“The Mysteries of Pittsburgh”
One Wild Summer
Adapted from the novel by Michael Chabon, “The Mysteries of Pittsburgh” is the story of one wild summer for Art Bechstein (Jon Foster). Art has sex with both men and women but does not identify himself sexually. He just graduated from college and he is to spend the summer studying for his license as a stockbroker. His father (Nick Nolte) is a gangster and keeps his son away from the family business and Art takes a job working in a bookstore. He sleeps with Phlox (Mena Suvari), his supervisor and she thinks that there is more to the relationship than does Art. Then he meets Jane (Sienna Miller) and Cleveland (Peter Sarsgaard) and things start to change. Cleveland is a bit of a thug while Jane is from a rich family but is on an adventure. Immediately there is sexual tension between the three and there is flirtation all around which eventually blows up in everyone’s face.
The film is set in Pittsburgh in the early 1980’s. We see Art having the feeling that he does not exist anymore and his summer is quite mundane until he meets Cleveland and Jane. They show him a side of Pittsburgh that he had never seen before and Art finds himself in the midst of an experience in which family, friends and love take on completely different meanings.
This is the story of new found freedom and the excitement that life can bring. Director Rawson Marshall Thurber made this film with little thought unfortunately and what could have been a wonderful film comes in as mediocre at best. Art is a hard character to follow because he is so totally uninteresting—he is devoid of ambitions and goals. He walks through life and never gets interesting; he is totally passive and follows what others do without letting us know anything about himself. Since he is the central character, the other members of the cast have nowhere to go either and they treat life as a party. The movie itself is simply a shallow look at what could have been an excellent film. There is a lot of sex, both gay and straight, lots of arguments, more sex, a wild chase scene and a death but none of it seems to really matter. All of the characters are one-dimensional and stand-ins for actual people who would handle the situations differently. We never are let into their characters and we never get any ideas as to why they act the way that they do. We do see them do lots of things but we never see why.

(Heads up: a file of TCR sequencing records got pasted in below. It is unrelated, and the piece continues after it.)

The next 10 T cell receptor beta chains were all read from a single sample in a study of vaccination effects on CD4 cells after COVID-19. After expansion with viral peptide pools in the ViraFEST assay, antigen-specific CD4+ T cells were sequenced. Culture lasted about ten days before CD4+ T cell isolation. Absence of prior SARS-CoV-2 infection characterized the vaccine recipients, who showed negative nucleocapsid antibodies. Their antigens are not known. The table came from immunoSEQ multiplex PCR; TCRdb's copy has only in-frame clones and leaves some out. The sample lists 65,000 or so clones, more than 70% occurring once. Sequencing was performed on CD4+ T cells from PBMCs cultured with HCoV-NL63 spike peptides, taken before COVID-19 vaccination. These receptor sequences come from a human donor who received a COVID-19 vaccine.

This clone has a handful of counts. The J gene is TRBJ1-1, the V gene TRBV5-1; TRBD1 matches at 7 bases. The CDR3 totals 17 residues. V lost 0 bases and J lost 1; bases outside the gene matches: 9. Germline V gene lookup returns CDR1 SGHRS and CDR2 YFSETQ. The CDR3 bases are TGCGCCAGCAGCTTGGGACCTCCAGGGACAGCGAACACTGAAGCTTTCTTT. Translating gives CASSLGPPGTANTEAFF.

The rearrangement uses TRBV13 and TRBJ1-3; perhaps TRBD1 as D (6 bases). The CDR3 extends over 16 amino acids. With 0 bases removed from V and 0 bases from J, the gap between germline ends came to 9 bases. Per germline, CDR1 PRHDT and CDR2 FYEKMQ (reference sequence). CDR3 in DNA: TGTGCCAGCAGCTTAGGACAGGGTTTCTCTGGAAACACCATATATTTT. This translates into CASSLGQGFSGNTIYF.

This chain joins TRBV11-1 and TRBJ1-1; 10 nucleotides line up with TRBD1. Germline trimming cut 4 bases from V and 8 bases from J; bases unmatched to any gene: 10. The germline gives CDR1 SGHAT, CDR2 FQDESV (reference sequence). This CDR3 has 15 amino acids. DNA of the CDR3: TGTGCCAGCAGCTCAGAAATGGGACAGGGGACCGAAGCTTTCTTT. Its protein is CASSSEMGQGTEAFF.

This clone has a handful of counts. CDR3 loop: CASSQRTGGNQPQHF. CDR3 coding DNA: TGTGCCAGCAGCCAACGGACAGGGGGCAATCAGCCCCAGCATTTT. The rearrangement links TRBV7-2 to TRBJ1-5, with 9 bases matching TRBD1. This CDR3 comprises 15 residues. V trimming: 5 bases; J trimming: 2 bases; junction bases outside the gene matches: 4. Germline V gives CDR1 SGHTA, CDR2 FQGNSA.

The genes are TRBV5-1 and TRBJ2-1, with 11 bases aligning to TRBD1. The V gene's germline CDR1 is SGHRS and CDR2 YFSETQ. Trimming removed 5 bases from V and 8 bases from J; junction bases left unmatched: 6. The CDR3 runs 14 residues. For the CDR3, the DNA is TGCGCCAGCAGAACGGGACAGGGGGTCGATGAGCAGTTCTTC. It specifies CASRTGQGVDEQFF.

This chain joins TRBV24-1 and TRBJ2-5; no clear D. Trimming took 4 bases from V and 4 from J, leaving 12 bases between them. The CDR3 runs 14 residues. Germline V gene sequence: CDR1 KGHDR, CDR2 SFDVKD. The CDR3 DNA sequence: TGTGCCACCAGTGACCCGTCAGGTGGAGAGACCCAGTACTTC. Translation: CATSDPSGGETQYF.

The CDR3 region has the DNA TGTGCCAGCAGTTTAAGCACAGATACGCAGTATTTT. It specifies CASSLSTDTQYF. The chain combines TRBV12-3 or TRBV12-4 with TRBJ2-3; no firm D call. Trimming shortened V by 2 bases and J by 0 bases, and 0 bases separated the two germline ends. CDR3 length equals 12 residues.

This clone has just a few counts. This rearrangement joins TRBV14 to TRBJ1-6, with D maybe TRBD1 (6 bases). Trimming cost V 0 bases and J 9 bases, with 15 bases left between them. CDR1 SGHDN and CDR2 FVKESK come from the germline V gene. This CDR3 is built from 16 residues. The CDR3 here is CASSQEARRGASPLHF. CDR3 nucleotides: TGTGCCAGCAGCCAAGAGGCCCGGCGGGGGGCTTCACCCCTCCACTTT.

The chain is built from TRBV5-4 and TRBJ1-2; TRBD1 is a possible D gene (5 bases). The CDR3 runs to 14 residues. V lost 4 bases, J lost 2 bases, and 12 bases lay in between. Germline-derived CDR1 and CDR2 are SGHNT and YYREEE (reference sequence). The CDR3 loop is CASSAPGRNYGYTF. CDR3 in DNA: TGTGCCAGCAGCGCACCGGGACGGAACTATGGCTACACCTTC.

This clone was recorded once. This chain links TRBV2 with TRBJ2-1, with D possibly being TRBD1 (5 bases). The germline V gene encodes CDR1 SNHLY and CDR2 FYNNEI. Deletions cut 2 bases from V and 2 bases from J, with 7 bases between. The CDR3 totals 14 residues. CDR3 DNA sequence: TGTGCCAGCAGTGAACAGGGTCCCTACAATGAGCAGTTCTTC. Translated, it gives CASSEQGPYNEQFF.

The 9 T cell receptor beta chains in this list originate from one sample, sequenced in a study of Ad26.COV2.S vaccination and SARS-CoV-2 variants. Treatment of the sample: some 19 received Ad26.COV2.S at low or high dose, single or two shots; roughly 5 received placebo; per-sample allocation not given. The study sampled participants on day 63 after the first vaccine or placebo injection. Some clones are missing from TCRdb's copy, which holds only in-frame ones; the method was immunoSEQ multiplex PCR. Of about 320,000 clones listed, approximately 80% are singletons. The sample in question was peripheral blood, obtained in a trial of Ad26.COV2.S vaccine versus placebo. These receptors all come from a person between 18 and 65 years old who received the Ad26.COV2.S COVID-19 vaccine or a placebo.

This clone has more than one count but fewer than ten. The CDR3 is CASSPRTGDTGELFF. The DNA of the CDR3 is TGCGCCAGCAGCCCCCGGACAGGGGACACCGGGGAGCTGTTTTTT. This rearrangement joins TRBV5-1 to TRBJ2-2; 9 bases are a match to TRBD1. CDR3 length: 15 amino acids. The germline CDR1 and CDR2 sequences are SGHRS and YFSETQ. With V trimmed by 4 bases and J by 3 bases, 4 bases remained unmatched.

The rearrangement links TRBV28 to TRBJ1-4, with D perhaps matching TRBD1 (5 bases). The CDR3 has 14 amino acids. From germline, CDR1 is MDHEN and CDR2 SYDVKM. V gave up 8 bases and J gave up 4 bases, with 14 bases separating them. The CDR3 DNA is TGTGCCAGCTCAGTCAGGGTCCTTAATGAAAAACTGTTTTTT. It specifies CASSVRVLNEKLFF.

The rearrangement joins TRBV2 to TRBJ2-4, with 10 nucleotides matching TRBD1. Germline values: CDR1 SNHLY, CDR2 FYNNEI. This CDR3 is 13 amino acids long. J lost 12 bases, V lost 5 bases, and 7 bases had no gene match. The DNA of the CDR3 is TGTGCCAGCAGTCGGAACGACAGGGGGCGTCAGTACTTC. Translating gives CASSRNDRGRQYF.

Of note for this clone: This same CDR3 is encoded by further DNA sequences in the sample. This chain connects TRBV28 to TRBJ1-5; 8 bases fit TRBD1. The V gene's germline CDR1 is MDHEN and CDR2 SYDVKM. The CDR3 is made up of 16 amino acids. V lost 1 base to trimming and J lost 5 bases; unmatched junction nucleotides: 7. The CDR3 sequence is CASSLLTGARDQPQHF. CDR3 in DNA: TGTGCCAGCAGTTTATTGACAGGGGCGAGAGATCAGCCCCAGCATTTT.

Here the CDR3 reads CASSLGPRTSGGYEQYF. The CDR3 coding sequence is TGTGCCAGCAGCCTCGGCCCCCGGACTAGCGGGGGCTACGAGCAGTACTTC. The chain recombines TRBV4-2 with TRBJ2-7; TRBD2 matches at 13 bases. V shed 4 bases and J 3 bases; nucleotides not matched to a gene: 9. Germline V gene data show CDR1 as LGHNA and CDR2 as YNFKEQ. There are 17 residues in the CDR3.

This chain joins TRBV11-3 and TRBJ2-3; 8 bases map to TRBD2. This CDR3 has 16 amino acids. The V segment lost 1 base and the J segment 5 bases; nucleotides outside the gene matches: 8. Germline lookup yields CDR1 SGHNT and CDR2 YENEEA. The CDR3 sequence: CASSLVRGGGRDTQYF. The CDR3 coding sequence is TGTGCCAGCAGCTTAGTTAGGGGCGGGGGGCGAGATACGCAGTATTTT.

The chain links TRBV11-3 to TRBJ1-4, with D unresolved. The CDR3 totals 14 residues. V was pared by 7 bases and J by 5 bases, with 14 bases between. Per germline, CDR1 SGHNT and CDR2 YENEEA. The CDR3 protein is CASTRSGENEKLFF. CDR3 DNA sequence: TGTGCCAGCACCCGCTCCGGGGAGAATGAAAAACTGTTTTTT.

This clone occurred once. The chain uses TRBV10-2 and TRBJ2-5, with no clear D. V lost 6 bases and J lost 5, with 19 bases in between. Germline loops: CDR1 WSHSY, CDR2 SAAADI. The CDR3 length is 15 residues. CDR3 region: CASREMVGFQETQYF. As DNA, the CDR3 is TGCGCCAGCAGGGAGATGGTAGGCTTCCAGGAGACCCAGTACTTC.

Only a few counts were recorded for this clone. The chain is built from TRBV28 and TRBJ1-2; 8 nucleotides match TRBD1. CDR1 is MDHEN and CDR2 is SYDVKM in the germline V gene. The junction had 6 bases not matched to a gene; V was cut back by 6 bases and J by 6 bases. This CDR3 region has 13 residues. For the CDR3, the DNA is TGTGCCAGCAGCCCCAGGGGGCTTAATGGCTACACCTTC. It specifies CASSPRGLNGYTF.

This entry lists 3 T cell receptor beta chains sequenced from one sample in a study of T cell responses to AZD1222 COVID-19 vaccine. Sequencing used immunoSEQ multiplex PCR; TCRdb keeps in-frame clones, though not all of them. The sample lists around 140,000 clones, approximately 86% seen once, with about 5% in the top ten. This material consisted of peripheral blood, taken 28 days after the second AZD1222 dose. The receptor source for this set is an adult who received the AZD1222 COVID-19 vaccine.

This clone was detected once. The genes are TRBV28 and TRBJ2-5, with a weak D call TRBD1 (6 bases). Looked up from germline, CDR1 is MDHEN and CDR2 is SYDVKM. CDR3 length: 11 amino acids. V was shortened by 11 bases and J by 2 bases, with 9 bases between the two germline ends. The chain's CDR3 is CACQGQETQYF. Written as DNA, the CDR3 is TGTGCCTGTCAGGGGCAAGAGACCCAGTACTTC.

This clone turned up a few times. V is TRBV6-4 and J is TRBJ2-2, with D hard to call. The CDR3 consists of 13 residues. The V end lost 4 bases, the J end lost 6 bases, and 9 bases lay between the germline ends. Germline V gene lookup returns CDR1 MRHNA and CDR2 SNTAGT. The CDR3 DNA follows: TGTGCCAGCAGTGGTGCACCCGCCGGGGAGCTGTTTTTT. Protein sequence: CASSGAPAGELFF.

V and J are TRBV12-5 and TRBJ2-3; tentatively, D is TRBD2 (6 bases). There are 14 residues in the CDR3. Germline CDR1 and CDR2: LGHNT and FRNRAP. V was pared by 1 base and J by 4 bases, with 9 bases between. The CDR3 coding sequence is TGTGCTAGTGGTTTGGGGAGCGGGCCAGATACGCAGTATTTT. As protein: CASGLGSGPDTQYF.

I remember loving the book but it has been severely altered for the movie and what really hurts is that it appears that the movie was made earnestly and the screenplay is underdeveloped. There is a redeeming factor though—gay comes out of the closet and onto the big screen so it is not a total loss.